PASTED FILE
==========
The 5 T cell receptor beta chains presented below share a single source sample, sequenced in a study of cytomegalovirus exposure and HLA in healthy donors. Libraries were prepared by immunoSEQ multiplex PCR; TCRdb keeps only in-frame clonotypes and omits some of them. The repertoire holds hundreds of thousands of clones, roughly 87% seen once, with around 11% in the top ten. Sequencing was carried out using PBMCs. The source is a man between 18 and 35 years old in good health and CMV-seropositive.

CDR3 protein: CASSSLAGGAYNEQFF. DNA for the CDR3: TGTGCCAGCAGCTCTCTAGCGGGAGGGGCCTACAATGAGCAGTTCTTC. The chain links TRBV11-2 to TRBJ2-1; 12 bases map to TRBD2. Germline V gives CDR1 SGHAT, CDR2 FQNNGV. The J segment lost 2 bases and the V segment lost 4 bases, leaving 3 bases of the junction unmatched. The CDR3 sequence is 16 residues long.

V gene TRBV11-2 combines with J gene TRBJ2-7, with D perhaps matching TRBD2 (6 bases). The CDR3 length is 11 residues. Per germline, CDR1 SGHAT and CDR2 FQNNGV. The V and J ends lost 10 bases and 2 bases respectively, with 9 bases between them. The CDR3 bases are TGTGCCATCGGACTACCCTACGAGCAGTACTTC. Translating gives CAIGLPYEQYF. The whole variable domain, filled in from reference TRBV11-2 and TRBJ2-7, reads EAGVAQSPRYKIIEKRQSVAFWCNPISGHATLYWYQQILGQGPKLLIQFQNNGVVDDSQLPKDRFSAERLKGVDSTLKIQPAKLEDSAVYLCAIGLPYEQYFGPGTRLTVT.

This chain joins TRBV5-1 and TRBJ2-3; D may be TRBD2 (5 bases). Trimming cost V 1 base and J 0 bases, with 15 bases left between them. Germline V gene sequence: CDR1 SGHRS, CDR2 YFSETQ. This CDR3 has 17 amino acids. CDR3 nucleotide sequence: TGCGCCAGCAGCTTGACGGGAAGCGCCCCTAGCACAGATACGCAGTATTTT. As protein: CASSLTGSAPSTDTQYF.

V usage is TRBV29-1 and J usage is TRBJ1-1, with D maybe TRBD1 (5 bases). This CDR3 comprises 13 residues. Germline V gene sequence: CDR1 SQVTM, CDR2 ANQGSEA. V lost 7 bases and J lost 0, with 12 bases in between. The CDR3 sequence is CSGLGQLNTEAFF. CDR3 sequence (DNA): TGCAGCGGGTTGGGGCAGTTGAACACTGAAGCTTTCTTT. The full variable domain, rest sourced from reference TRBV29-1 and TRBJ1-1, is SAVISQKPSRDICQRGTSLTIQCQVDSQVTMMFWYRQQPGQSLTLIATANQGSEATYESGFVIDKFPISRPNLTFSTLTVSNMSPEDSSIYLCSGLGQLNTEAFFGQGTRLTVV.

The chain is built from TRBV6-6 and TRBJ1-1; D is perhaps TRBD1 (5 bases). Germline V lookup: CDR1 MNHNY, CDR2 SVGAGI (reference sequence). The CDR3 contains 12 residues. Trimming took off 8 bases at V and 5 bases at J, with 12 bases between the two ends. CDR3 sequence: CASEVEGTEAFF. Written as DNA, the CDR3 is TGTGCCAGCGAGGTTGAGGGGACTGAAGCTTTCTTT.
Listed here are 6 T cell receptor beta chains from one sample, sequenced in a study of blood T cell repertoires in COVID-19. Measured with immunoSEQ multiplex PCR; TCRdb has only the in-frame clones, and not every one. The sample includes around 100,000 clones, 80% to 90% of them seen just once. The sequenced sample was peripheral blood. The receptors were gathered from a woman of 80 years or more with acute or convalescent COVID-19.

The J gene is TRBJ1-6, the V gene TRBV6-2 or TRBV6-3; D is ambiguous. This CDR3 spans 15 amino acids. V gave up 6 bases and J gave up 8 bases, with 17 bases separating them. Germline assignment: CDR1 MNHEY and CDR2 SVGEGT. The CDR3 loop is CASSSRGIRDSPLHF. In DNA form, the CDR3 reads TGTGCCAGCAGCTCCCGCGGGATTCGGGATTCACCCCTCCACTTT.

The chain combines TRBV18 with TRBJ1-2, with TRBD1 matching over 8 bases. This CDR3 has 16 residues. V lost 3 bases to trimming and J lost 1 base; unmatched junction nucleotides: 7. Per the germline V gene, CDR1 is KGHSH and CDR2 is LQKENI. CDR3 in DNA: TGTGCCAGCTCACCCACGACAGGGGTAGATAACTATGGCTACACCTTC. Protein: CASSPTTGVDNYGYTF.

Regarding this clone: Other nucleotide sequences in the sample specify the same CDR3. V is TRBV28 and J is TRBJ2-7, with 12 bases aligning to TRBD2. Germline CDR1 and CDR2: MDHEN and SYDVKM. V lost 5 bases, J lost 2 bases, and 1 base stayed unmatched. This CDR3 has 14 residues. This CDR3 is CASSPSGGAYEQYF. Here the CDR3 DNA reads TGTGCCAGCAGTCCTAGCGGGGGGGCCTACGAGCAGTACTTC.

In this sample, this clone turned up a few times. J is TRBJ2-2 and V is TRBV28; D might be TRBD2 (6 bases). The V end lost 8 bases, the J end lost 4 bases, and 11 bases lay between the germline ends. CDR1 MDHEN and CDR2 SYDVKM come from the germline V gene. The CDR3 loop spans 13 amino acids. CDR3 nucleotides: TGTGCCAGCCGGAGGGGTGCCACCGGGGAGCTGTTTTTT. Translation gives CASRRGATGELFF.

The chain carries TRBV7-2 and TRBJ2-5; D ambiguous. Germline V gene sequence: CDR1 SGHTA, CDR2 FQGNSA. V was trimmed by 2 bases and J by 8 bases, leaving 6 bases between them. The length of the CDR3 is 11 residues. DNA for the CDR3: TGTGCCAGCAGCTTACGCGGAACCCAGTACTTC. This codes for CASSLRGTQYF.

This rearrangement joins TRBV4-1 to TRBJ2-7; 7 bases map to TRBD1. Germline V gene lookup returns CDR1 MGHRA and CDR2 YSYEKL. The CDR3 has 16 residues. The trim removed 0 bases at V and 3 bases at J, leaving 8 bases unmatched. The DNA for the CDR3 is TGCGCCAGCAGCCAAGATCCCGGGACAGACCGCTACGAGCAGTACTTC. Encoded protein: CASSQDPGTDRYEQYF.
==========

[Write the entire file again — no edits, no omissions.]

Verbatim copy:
The 5 T cell receptor beta chains presented below share a single source sample, sequenced in a study of cytomegalovirus exposure and HLA in healthy donors. Libraries were prepared by immunoSEQ multiplex PCR; TCRdb keeps only in-frame clonotypes and omits some of them. The repertoire holds hundreds of thousands of clones, roughly 87% seen once, with around 11% in the top ten. Sequencing was carried out using PBMCs. The source is a man between 18 and 35 years old in good health and CMV-seropositive.

CDR3 protein: CASSSLAGGAYNEQFF. DNA for the CDR3: TGTGCCAGCAGCTCTCTAGCGGGAGGGGCCTACAATGAGCAGTTCTTC. The chain links TRBV11-2 to TRBJ2-1; 12 bases map to TRBD2. Germline V gives CDR1 SGHAT, CDR2 FQNNGV. The J segment lost 2 bases and the V segment lost 4 bases, leaving 3 bases of the junction unmatched. The CDR3 sequence is 16 residues long.

V gene TRBV11-2 combines with J gene TRBJ2-7, with D perhaps matching TRBD2 (6 bases). The CDR3 length is 11 residues. Per germline, CDR1 SGHAT and CDR2 FQNNGV. The V and J ends lost 10 bases and 2 bases respectively, with 9 bases between them. The CDR3 bases are TGTGCCATCGGACTACCCTACGAGCAGTACTTC. Translating gives CAIGLPYEQYF. The whole variable domain, filled in from reference TRBV11-2 and TRBJ2-7, reads EAGVAQSPRYKIIEKRQSVAFWCNPISGHATLYWYQQILGQGPKLLIQFQNNGVVDDSQLPKDRFSAERLKGVDSTLKIQPAKLEDSAVYLCAIGLPYEQYFGPGTRLTVT.

This chain joins TRBV5-1 and TRBJ2-3; D may be TRBD2 (5 bases). Trimming cost V 1 base and J 0 bases, with 15 bases left between them. Germline V gene sequence: CDR1 SGHRS, CDR2 YFSETQ. This CDR3 has 17 amino acids. CDR3 nucleotide sequence: TGCGCCAGCAGCTTGACGGGAAGCGCCCCTAGCACAGATACGCAGTATTTT. As protein: CASSLTGSAPSTDTQYF.

V usage is TRBV29-1 and J usage is TRBJ1-1, with D maybe TRBD1 (5 bases). This CDR3 comprises 13 residues. Germline V gene sequence: CDR1 SQVTM, CDR2 ANQGSEA. V lost 7 bases and J lost 0, with 12 bases in between. The CDR3 sequence is CSGLGQLNTEAFF. CDR3 sequence (DNA): TGCAGCGGGTTGGGGCAGTTGAACACTGAAGCTTTCTTT. The full variable domain, rest sourced from reference TRBV29-1 and TRBJ1-1, is SAVISQKPSRDICQRGTSLTIQCQVDSQVTMMFWYRQQPGQSLTLIATANQGSEATYESGFVIDKFPISRPNLTFSTLTVSNMSPEDSSIYLCSGLGQLNTEAFFGQGTRLTVV.

The chain is built from TRBV6-6 and TRBJ1-1; D is perhaps TRBD1 (5 bases). Germline V lookup: CDR1 MNHNY, CDR2 SVGAGI (reference sequence). The CDR3 contains 12 residues. Trimming took off 8 bases at V and 5 bases at J, with 12 bases between the two ends. CDR3 sequence: CASEVEGTEAFF. Written as DNA, the CDR3 is TGTGCCAGCGAGGTTGAGGGGACTGAAGCTTTCTTT.
Listed here are 6 T cell receptor beta chains from one sample, sequenced in a study of blood T cell repertoires in COVID-19. Measured with immunoSEQ multiplex PCR; TCRdb has only the in-frame clones, and not every one. The sample includes around 100,000 clones, 80% to 90% of them seen just once. The sequenced sample was peripheral blood. The receptors were gathered from a woman of 80 years or more with acute or convalescent COVID-19.

The J gene is TRBJ1-6, the V gene TRBV6-2 or TRBV6-3; D is ambiguous. This CDR3 spans 15 amino acids. V gave up 6 bases and J gave up 8 bases, with 17 bases separating them. Germline assignment: CDR1 MNHEY and CDR2 SVGEGT. The CDR3 loop is CASSSRGIRDSPLHF. In DNA form, the CDR3 reads TGTGCCAGCAGCTCCCGCGGGATTCGGGATTCACCCCTCCACTTT.

The chain combines TRBV18 with TRBJ1-2, with TRBD1 matching over 8 bases. This CDR3 has 16 residues. V lost 3 bases to trimming and J lost 1 base; unmatched junction nucleotides: 7. Per the germline V gene, CDR1 is KGHSH and CDR2 is LQKENI. CDR3 in DNA: TGTGCCAGCTCACCCACGACAGGGGTAGATAACTATGGCTACACCTTC. Protein: CASSPTTGVDNYGYTF.

Regarding this clone: Other nucleotide sequences in the sample specify the same CDR3. V is TRBV28 and J is TRBJ2-7, with 12 bases aligning to TRBD2. Germline CDR1 and CDR2: MDHEN and SYDVKM. V lost 5 bases, J lost 2 bases, and 1 base stayed unmatched. This CDR3 has 14 residues. This CDR3 is CASSPSGGAYEQYF. Here the CDR3 DNA reads TGTGCCAGCAGTCCTAGCGGGGGGGCCTACGAGCAGTACTTC.

In this sample, this clone turned up a few times. J is TRBJ2-2 and V is TRBV28; D might be TRBD2 (6 bases). The V end lost 8 bases, the J end lost 4 bases, and 11 bases lay between the germline ends. CDR1 MDHEN and CDR2 SYDVKM come from the germline V gene. The CDR3 loop spans 13 amino acids. CDR3 nucleotides: TGTGCCAGCCGGAGGGGTGCCACCGGGGAGCTGTTTTTT. Translation gives CASRRGATGELFF.

The chain carries TRBV7-2 and TRBJ2-5; D ambiguous. Germline V gene sequence: CDR1 SGHTA, CDR2 FQGNSA. V was trimmed by 2 bases and J by 8 bases, leaving 6 bases between them. The length of the CDR3 is 11 residues. DNA for the CDR3: TGTGCCAGCAGCTTACGCGGAACCCAGTACTTC. This codes for CASSLRGTQYF.

This rearrangement joins TRBV4-1 to TRBJ2-7; 7 bases map to TRBD1. Germline V gene lookup returns CDR1 MGHRA and CDR2 YSYEKL. The CDR3 has 16 residues. The trim removed 0 bases at V and 3 bases at J, leaving 8 bases unmatched. The DNA for the CDR3 is TGCGCCAGCAGCCAAGATCCCGGGACAGACCGCTACGAGCAGTACTTC. Encoded protein: CASSQDPGTDRYEQYF.